The Francis Crick Institute
London, United Kingdom
Francis Crick Institute & UCL Cancer Institute, Cancer Evolution and Genome Instability
Director, Cancer Research UK Lung Cancer Centre of Excellence London
Chair, Personalized Medicine
Consultant Thoracic Oncologist
Exploring the biological underpinnings of how environmental risk factors permit breast cancer initiation and may reveal novel therapeutic targets.
Cancer cells are able to survive and flourish in an environment where the supply of nutrients and oxygen is very poor. A tumor and its surrounding environment function as an ecosystem where different components interact with each other to ensure cell survival and proliferation. The tumor microenvironment influences inflammation that occurs in response to different stimuli such as pathogens, chemicals, reduced oxygen, and nutrient supply. In turn, inflammation plays an important role in tumor initiation and progression. The work of Dr. Swanton and others has demonstrated that environmental carcinogens such as air pollution can alter the tumor environment and mobilize pre-existing inactive cells in healthy tissue to initiate tumor formation. Since air pollution has been associated with increased risk of breast cancer in women with a known familial breast cancer predisposition, Dr. Swanton and his colleagues are characterizing the components of air pollution to determine those that mediate this response.
Dr. Swanton found that when macrophages, a type of immune cell, are exposed to air pollutants they promote inflammation that drives tumor initiation. His team is analyzing the impact of a panel of drugs and inhibitors on the inflammatory process and evaluating their role in this process. Results of these studies will increase our understanding of the impact of air pollution on the risk of breast cancer in women with high familial risk. Recent studies in breast tumors have identified small, circular DNA containing genes outside of their normal linear location and shown their occurrence to be associated with more aggressive tumors as well as treatment resistance. The presence of circular DNA can be used to isolate a subset of cells within tumors that survive under conditions, such as low nutrient or oxygen supply, that are detrimental to normal cells. Dr. Swanton and his colleagues will leverage the uniqueness of circular DNA to investigate how they allow a subset of cancer cells to flourish in unfavorable growth conditions.
Charles Swanton, MD PhD completed his training in 1999 at the Imperial Cancer Research Fund Laboratories and the Cancer Research UK clinician scientist/medical oncology training program in 2008. Dr. Swanton runs the Cancer Evolution and Genome Instability Laboratory at the Francis Crick Institute and combines his research with clinical duties at UCLH, focused on how tumors evolve over space and time. His research focuses on branched evolutionary histories of solid tumors, processes that drive cancer cell-to-cell variation in the form of new cancer mutations or chromosomal instabilities, and the impact of such cancer diversity on effective immune surveillance and clinical outcome.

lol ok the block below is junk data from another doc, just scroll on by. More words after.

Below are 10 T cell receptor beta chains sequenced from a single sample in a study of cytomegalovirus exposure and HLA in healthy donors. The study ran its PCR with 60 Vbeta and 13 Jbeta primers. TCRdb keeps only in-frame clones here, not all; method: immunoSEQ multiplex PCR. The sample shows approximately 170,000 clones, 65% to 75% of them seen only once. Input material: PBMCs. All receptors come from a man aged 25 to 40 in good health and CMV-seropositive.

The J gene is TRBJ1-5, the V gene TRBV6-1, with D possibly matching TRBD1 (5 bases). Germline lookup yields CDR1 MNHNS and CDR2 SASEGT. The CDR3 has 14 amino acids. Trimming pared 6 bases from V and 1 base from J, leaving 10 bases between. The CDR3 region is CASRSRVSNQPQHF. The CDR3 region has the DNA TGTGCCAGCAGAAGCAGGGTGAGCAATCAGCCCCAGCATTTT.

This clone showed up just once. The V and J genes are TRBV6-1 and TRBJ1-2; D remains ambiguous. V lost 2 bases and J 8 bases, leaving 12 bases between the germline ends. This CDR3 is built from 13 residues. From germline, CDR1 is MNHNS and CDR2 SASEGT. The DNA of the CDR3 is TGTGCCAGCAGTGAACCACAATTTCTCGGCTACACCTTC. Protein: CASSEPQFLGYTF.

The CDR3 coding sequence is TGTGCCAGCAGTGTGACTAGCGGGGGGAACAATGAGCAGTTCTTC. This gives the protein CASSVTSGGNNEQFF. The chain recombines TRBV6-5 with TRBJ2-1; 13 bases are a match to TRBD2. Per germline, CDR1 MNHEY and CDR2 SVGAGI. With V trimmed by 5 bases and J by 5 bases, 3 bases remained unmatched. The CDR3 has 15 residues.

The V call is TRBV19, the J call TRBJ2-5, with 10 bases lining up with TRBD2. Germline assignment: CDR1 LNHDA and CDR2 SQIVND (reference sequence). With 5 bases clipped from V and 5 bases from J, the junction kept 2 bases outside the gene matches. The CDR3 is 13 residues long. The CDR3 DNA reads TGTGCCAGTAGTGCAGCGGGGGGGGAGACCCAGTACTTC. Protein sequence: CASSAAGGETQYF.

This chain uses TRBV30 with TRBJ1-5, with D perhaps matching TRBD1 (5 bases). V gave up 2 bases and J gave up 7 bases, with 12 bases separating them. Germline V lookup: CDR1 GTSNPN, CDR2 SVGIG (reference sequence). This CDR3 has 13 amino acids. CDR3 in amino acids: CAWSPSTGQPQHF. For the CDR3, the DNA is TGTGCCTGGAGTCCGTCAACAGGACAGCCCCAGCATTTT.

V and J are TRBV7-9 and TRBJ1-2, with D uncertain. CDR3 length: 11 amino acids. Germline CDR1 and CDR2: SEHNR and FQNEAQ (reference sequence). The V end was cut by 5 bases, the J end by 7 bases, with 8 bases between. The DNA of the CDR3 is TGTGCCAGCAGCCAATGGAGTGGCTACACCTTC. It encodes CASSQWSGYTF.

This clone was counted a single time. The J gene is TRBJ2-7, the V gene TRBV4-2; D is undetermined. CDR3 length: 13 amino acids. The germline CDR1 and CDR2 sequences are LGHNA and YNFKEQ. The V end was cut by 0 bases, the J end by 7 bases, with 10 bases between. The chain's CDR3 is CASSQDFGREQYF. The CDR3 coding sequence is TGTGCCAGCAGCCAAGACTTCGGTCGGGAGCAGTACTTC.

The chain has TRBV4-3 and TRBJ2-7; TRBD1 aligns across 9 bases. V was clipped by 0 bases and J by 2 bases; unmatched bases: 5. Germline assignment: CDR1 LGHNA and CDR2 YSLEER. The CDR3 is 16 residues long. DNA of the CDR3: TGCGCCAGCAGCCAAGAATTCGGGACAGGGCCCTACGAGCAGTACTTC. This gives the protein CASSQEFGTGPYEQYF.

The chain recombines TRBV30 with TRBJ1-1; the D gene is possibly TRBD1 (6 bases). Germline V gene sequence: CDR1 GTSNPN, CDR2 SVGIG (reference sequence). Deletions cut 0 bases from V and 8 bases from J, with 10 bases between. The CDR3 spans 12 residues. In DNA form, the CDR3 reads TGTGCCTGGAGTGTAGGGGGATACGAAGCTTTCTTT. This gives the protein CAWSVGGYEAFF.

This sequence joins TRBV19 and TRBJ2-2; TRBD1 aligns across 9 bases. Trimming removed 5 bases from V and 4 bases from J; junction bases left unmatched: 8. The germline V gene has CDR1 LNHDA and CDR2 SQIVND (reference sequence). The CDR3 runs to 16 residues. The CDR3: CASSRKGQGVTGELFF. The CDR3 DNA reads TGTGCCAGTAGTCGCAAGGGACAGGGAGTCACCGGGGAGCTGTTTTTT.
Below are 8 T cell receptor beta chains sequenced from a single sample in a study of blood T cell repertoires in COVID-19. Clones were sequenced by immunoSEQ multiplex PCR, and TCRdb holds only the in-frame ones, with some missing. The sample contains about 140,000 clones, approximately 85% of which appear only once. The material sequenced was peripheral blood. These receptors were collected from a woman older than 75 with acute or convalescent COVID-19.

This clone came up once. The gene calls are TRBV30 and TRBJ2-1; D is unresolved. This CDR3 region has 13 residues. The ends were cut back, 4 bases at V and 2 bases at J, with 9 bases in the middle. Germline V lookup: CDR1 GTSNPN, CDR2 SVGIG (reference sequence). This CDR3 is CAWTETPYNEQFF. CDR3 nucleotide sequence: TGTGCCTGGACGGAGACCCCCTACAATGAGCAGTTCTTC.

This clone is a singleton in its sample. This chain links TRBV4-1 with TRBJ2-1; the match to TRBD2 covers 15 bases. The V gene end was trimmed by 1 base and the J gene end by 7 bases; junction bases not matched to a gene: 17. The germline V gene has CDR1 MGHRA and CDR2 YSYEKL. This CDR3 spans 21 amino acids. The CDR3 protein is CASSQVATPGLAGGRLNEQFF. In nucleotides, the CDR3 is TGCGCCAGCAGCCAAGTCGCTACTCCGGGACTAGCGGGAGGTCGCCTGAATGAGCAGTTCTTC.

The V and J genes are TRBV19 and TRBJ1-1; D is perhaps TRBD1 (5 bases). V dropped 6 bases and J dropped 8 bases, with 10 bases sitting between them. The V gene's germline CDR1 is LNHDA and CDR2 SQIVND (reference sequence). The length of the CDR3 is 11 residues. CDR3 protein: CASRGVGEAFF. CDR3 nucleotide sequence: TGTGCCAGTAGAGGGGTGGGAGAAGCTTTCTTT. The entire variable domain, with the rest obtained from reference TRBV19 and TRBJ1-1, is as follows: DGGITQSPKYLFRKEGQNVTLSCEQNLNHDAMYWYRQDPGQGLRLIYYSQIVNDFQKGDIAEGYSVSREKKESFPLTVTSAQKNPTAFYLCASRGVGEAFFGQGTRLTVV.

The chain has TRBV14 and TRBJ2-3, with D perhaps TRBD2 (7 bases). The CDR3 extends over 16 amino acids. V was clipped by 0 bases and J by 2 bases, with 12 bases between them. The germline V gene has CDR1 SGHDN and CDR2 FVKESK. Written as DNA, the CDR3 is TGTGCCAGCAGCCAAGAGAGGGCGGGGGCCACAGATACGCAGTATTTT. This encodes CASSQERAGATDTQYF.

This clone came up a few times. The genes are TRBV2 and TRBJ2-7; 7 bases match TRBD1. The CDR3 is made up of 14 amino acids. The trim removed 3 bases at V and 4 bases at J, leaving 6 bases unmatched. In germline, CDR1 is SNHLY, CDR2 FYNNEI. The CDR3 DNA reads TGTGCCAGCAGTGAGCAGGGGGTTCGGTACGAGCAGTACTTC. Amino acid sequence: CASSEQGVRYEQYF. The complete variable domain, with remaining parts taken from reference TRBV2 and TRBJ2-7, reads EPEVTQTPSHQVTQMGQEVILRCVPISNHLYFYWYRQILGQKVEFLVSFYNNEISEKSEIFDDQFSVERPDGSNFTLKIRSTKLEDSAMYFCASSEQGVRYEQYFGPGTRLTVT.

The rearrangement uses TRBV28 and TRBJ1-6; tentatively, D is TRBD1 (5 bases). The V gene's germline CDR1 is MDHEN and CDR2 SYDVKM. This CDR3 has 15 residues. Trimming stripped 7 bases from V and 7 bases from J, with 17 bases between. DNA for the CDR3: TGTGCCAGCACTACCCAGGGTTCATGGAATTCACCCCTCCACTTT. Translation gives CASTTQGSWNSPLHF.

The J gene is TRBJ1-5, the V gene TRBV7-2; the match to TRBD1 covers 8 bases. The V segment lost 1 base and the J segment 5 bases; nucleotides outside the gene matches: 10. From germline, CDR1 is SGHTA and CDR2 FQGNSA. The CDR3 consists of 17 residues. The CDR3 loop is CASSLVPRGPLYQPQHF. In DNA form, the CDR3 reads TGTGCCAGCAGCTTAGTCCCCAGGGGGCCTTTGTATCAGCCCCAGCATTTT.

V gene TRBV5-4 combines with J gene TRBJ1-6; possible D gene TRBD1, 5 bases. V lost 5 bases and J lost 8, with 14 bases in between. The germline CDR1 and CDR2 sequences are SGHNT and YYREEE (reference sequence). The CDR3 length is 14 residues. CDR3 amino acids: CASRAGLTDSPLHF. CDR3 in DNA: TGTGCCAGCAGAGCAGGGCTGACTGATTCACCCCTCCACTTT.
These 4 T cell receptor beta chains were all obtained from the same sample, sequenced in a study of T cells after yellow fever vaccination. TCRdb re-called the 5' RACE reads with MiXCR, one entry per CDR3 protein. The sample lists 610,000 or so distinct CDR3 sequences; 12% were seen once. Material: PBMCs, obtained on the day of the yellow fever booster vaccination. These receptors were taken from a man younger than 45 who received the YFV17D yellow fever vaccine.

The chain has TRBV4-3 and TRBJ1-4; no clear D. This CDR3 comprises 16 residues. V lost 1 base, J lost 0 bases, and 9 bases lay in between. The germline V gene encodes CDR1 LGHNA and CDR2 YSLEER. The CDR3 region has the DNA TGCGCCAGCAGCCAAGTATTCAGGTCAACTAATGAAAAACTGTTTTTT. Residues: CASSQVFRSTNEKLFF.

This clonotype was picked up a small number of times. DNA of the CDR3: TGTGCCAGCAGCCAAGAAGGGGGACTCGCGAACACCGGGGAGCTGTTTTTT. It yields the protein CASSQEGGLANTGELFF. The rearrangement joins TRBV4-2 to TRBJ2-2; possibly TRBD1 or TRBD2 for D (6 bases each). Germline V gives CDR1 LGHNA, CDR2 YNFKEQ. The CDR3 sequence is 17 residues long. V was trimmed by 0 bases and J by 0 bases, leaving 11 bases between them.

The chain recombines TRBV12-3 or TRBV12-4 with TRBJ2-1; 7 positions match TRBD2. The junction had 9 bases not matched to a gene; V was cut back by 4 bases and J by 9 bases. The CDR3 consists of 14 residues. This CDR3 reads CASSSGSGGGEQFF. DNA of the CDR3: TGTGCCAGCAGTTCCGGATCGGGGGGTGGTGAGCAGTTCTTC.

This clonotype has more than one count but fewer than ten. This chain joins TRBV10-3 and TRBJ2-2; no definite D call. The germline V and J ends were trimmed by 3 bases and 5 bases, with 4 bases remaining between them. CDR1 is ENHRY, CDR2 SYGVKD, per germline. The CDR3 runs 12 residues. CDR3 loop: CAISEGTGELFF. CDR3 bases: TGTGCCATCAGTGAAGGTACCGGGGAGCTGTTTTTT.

Dr. Swanton was appointed to several prestigious societies: Fellow of the Royal College of Physicians in April 2011; Fellow of the Academy of Medical Sciences in 2015; Napier Professor in Cancer by the Royal Society in 2016; Cancer Research UK’s Chief Clinician in 2017; and elected Fellow of the Royal Society in 2018. He has been awarded several prizes including the Stand up to Cancer Translational Cancer Research Prize (2015), Glaxo Smith Kline Biochemical Society Prize (2016), and the San Salvatore Prize for Cancer Research (2017).
He has also received several honors; the Ellison-Cliffe Medal; election into the Royal Society of Medicine (2017); the Gordon Hamilton Fairley Medal (2018); and the ESMO Award for Translational Cancer Research (2019). More recently, he received the UCL Hospitals Celebrating Excellence Award for contribution to world class research (2022) and, in 2021, received the Memorial Sloan Kettering Paul Marks Prize for Cancer Research, the Weizmann Institute Sergio Lombroso Award in Cancer Research, and the International Society of Liquid Biopsy Research Award.
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